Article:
Connor McDavid’s in-game theatrics proved once again why he’s unparalleled as a box office draw in the NHL. Leon Draisaitl built upon what’s already been a career year by registering 1.50 points per game with the fate of the Edmonton Oilers’ season hanging in the balance. Lastly, old reliable, Ryan Nugent-Hopkins, played his usual part in complementing Edmonton’s dynamic tandem admirably.
That doesn’t surprise or shock anyone, but neither did the team’s lack of secondary scoring or defensive intensity.
Edmonton showed the hockey world who they are. And, at the moment, that is an incomplete team. It’s hard to be subtle about this.
Now, warranted, the situation the Oilers were thrust into was unprecedented; however, the same applies to every single team invited to the NHL’s two “hub cities,” Edmonton and Toronto.
Maybe one could look at the Chicago Blackhawks, the dynasty of the last decade, and say a best-of-five qualifying series—after a prolonged break from play to the tune of four-plus months—favors them due to their seemingly endless playoff experience and composure that comes with it. That makes some sense, sure, but it’s nonetheless a little too easy and allows Edmonton off the hook.
Because though the qualifying rounds slighted the playoff-bound (under normal circumstances) Oilers to a certain extent, it wouldn’t have necessarily mattered if the product that was put on the ice resembled what we saw against Chicago for four games. This was the hand that Edmonton was dealt with, be it fair or not.
So…What Went Wrong?
Mike Smith starting in Game 1, which was a questionable decision at the moment, and immediately forfeiting four goals in the opening frame was not the way the Oilers wanted to start the series. Retrospectively, those who had reservations about head coach Dave Tippett’s decision to start Smith over Mikko Koskinen can feel justified—though that’s not much of a consolation prize. However, it’s difficult to exclusively blame Smith—outside of that first goal, which was just…yikes—as Edmonton’s defense didn’t do much to reduce the quality of shots their netminder was forced to endure in those first 20 minutes of action.
Speaking of their rather suspect defense, with roughly $10 million to spend and a variety of contracts that need addressing, general manager Ken Holland has some decisions to make. The team needs to adopt better defensive habits; be it through their current personnel or through the theatrics of offseason acquisitions to strengthen the team’s current porous defensive state.
The Oilers scored an average of 3.75 goals per game in the qualifying round, which is pretty good. It’s just that they also gave up an average of four goals per game as well, which isn’t great.
“Teams that win are the teams that defend,” McDavid said Friday, according to The Athletic’s Daniel Nugent-Bowman. “We haven’t figured that out yet.”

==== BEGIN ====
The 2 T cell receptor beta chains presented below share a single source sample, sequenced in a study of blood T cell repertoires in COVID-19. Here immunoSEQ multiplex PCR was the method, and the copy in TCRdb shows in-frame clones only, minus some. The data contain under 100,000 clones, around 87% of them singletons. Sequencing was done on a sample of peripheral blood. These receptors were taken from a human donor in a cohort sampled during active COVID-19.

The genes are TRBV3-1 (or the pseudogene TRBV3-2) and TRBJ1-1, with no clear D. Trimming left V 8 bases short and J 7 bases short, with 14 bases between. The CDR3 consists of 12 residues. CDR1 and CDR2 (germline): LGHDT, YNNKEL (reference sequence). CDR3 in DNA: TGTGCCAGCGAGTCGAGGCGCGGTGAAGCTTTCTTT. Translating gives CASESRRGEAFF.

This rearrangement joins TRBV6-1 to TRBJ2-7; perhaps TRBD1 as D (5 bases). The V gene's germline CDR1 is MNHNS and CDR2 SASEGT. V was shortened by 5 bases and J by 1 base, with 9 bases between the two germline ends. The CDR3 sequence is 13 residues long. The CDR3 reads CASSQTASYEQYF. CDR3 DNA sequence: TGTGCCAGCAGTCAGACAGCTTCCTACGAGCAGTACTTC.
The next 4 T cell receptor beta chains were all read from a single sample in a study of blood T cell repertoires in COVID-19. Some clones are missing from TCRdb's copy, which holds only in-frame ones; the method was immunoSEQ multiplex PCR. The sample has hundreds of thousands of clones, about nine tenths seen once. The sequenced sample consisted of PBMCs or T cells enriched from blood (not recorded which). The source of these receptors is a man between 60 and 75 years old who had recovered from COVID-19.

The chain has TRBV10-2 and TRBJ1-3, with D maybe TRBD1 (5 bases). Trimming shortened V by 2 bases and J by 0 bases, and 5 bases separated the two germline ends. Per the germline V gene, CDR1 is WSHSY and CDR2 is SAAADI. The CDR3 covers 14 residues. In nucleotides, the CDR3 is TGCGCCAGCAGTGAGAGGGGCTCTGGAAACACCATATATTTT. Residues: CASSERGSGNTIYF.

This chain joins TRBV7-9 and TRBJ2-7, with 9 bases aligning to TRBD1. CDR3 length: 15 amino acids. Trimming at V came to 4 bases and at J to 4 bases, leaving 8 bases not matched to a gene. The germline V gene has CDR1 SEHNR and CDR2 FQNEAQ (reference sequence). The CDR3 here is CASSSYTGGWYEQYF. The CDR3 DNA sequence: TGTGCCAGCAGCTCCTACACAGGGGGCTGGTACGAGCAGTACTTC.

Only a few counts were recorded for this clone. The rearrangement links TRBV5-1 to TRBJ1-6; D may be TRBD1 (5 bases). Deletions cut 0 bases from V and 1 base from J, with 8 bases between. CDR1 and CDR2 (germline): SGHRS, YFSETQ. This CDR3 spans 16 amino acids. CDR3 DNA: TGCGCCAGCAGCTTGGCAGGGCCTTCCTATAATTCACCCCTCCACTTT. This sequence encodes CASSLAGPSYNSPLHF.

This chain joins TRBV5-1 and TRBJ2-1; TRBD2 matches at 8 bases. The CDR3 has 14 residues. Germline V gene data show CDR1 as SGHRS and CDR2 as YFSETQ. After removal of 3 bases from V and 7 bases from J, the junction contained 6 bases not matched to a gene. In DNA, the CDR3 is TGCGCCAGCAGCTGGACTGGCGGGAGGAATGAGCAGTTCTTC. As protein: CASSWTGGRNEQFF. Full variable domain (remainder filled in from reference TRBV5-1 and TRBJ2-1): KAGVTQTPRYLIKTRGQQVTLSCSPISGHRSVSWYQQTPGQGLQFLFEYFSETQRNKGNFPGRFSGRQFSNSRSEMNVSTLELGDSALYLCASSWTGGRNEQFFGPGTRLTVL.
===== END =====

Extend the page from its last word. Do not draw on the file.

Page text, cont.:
Edmonton’s power play produced three of their four goals in Game 1, their defense was suspect, and their overall five-on-five play left little to be desired. For better and for worse, the Oilers kind of showed you who they were in that opening game.
It Wasn’t All Bad, It Just Wasn’t Good Enough
The Oilers did a nice job of bouncing back and evening the series in the following contest, just to fall short in each of the next two. The games were tight, though the Hawks won three of four, they only outscored the Oilers by a single goal (16-15) for the series. With that said, it may sound as if I’m oversimplifying the issue, but good teams find ways to win tightly-contested hockey games.
Chicago capitalized in key moments; Dominik Kubalik scored the game-winner, breaking a 2-2 tie, with 11:30 left in the third period of Game 4. And it was Chicago, again, who scored twice late in the third period of Game 3, tying the game with a little less than six minutes left and then breaking that tie with 76 seconds remaining in regulation. If Edmonton wishes to be one of those teams – and they have the star power to back up such a wild claim – they have to find ways to win close games.
McDavid registered nine points, Nugent-Hopkins added eight, and Draisaitl tallied six points in the four games played against Chicago. The trio combined for a total of 23 points, while the rest of the team only combined for 13 points.
The Oilers did enjoy better secondary scoring this year compared to that of the previous season, but when it mattered the most, it disappeared – 10 of their 16 goals were generated from the aforementioned trio of McDavid, Draisaitl, and Nuge.
Related: Oilers’ Doug Weight Trade Revisited
Despite a disappointing and rather abrupt exit, it’s not all bad. Per Reid Wilkins of Global News, McDavid had the following to say regarding where the team is at moving forward:
“I’ll take where we’re at into this off-season as compared to last off-season,” McDavid said. “We’ve definitely made strides. We’ve definitely brought in pieces and have a little more stability, I think.”
Let’s hope that McDavid’s words ring true and the Oilers are able to build off their first winning campaign since the 2016-17 season.